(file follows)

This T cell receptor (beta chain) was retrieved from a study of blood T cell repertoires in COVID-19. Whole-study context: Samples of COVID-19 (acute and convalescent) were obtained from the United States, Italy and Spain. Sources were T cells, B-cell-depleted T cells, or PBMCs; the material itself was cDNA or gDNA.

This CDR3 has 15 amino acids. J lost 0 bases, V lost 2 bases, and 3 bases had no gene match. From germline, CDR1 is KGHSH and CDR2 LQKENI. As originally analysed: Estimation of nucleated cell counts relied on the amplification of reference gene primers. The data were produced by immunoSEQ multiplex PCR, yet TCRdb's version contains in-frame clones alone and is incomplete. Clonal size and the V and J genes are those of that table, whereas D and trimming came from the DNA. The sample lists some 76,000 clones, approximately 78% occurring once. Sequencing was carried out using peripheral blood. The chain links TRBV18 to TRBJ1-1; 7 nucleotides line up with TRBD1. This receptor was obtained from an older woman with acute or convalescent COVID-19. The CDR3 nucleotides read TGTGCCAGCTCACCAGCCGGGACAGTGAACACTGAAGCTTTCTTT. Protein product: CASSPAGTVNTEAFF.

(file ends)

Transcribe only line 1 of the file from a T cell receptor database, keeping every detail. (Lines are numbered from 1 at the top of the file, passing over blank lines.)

This T cell receptor (beta chain) was retrieved from a study of blood T cell repertoires in COVID-19. Whole-study context: Samples of COVID-19 (acute and convalescent) were obtained from the United States, Italy and Spain. Sources were T cells, B-cell-depleted T cells, or PBMCs; the material itself was cDNA or gDNA.